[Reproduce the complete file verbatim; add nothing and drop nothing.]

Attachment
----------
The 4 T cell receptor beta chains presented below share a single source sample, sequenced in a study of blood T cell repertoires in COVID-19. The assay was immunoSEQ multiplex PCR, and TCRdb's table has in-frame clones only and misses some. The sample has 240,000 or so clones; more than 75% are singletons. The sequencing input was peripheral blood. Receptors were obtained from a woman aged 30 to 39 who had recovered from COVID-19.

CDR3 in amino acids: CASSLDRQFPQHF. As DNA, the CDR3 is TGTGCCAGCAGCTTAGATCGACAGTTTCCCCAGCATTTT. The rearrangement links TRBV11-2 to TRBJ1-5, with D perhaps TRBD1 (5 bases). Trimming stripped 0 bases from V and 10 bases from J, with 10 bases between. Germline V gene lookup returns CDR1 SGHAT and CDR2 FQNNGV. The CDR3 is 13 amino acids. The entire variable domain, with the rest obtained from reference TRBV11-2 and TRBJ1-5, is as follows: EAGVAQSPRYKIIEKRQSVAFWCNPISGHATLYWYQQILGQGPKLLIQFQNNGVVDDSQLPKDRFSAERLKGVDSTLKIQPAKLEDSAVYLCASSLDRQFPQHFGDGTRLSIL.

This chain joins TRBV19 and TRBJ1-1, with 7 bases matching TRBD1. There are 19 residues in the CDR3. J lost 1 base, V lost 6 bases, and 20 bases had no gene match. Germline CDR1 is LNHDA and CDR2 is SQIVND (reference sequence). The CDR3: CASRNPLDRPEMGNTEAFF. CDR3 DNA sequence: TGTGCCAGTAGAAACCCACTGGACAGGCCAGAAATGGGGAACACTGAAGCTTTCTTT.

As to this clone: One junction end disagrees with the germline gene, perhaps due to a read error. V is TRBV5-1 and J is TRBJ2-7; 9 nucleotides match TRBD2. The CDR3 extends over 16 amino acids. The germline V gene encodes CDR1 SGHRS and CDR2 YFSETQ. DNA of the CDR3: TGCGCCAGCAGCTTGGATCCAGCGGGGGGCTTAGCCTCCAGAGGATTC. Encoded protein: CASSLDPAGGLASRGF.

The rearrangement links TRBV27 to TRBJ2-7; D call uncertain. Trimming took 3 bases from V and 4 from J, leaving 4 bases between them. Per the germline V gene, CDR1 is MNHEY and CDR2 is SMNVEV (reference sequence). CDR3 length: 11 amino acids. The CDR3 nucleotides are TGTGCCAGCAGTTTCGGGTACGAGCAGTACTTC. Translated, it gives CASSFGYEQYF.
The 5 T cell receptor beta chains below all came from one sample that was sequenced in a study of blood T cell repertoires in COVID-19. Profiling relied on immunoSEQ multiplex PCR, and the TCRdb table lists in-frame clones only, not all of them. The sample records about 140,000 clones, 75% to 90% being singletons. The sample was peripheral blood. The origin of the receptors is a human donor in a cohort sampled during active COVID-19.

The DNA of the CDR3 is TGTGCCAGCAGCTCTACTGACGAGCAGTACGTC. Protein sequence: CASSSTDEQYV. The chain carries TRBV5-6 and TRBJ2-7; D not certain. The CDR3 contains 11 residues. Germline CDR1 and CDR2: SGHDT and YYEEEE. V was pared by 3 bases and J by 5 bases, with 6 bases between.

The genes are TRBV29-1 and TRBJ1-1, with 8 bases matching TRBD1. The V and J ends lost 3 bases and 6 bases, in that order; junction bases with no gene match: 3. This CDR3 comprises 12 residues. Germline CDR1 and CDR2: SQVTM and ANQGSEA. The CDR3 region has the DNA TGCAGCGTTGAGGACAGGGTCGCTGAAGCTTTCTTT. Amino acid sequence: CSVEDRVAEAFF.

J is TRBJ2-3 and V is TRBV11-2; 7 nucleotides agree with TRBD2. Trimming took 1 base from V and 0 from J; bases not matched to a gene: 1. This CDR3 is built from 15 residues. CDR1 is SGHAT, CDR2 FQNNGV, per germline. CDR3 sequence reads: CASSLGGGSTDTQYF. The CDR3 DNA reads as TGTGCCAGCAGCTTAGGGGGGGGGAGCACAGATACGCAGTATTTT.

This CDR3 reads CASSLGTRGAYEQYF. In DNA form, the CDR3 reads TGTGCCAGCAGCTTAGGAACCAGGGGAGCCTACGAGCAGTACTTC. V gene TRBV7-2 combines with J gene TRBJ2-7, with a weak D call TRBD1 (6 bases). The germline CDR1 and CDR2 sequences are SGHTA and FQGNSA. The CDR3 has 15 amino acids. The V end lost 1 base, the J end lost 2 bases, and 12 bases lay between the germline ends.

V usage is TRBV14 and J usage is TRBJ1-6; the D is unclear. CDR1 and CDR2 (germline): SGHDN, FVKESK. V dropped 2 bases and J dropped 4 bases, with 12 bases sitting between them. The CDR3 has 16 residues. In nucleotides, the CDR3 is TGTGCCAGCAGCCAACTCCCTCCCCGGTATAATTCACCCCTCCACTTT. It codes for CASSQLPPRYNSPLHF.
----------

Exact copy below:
The 4 T cell receptor beta chains presented below share a single source sample, sequenced in a study of blood T cell repertoires in COVID-19. The assay was immunoSEQ multiplex PCR, and TCRdb's table has in-frame clones only and misses some. The sample has 240,000 or so clones; more than 75% are singletons. The sequencing input was peripheral blood. Receptors were obtained from a woman aged 30 to 39 who had recovered from COVID-19.

CDR3 in amino acids: CASSLDRQFPQHF. As DNA, the CDR3 is TGTGCCAGCAGCTTAGATCGACAGTTTCCCCAGCATTTT. The rearrangement links TRBV11-2 to TRBJ1-5, with D perhaps TRBD1 (5 bases). Trimming stripped 0 bases from V and 10 bases from J, with 10 bases between. Germline V gene lookup returns CDR1 SGHAT and CDR2 FQNNGV. The CDR3 is 13 amino acids. The entire variable domain, with the rest obtained from reference TRBV11-2 and TRBJ1-5, is as follows: EAGVAQSPRYKIIEKRQSVAFWCNPISGHATLYWYQQILGQGPKLLIQFQNNGVVDDSQLPKDRFSAERLKGVDSTLKIQPAKLEDSAVYLCASSLDRQFPQHFGDGTRLSIL.

This chain joins TRBV19 and TRBJ1-1, with 7 bases matching TRBD1. There are 19 residues in the CDR3. J lost 1 base, V lost 6 bases, and 20 bases had no gene match. Germline CDR1 is LNHDA and CDR2 is SQIVND (reference sequence). The CDR3: CASRNPLDRPEMGNTEAFF. CDR3 DNA sequence: TGTGCCAGTAGAAACCCACTGGACAGGCCAGAAATGGGGAACACTGAAGCTTTCTTT.

As to this clone: One junction end disagrees with the germline gene, perhaps due to a read error. V is TRBV5-1 and J is TRBJ2-7; 9 nucleotides match TRBD2. The CDR3 extends over 16 amino acids. The germline V gene encodes CDR1 SGHRS and CDR2 YFSETQ. DNA of the CDR3: TGCGCCAGCAGCTTGGATCCAGCGGGGGGCTTAGCCTCCAGAGGATTC. Encoded protein: CASSLDPAGGLASRGF.

The rearrangement links TRBV27 to TRBJ2-7; D call uncertain. Trimming took 3 bases from V and 4 from J, leaving 4 bases between them. Per the germline V gene, CDR1 is MNHEY and CDR2 is SMNVEV (reference sequence). CDR3 length: 11 amino acids. The CDR3 nucleotides are TGTGCCAGCAGTTTCGGGTACGAGCAGTACTTC. Translated, it gives CASSFGYEQYF.
The 5 T cell receptor beta chains below all came from one sample that was sequenced in a study of blood T cell repertoires in COVID-19. Profiling relied on immunoSEQ multiplex PCR, and the TCRdb table lists in-frame clones only, not all of them. The sample records about 140,000 clones, 75% to 90% being singletons. The sample was peripheral blood. The origin of the receptors is a human donor in a cohort sampled during active COVID-19.

The DNA of the CDR3 is TGTGCCAGCAGCTCTACTGACGAGCAGTACGTC. Protein sequence: CASSSTDEQYV. The chain carries TRBV5-6 and TRBJ2-7; D not certain. The CDR3 contains 11 residues. Germline CDR1 and CDR2: SGHDT and YYEEEE. V was pared by 3 bases and J by 5 bases, with 6 bases between.

The genes are TRBV29-1 and TRBJ1-1, with 8 bases matching TRBD1. The V and J ends lost 3 bases and 6 bases, in that order; junction bases with no gene match: 3. This CDR3 comprises 12 residues. Germline CDR1 and CDR2: SQVTM and ANQGSEA. The CDR3 region has the DNA TGCAGCGTTGAGGACAGGGTCGCTGAAGCTTTCTTT. Amino acid sequence: CSVEDRVAEAFF.

J is TRBJ2-3 and V is TRBV11-2; 7 nucleotides agree with TRBD2. Trimming took 1 base from V and 0 from J; bases not matched to a gene: 1. This CDR3 is built from 15 residues. CDR1 is SGHAT, CDR2 FQNNGV, per germline. CDR3 sequence reads: CASSLGGGSTDTQYF. The CDR3 DNA reads as TGTGCCAGCAGCTTAGGGGGGGGGAGCACAGATACGCAGTATTTT.

This CDR3 reads CASSLGTRGAYEQYF. In DNA form, the CDR3 reads TGTGCCAGCAGCTTAGGAACCAGGGGAGCCTACGAGCAGTACTTC. V gene TRBV7-2 combines with J gene TRBJ2-7, with a weak D call TRBD1 (6 bases). The germline CDR1 and CDR2 sequences are SGHTA and FQGNSA. The CDR3 has 15 amino acids. The V end lost 1 base, the J end lost 2 bases, and 12 bases lay between the germline ends.

V usage is TRBV14 and J usage is TRBJ1-6; the D is unclear. CDR1 and CDR2 (germline): SGHDN, FVKESK. V dropped 2 bases and J dropped 4 bases, with 12 bases sitting between them. The CDR3 has 16 residues. In nucleotides, the CDR3 is TGTGCCAGCAGCCAACTCCCTCCCCGGTATAATTCACCCCTCCACTTT. It codes for CASSQLPPRYNSPLHF.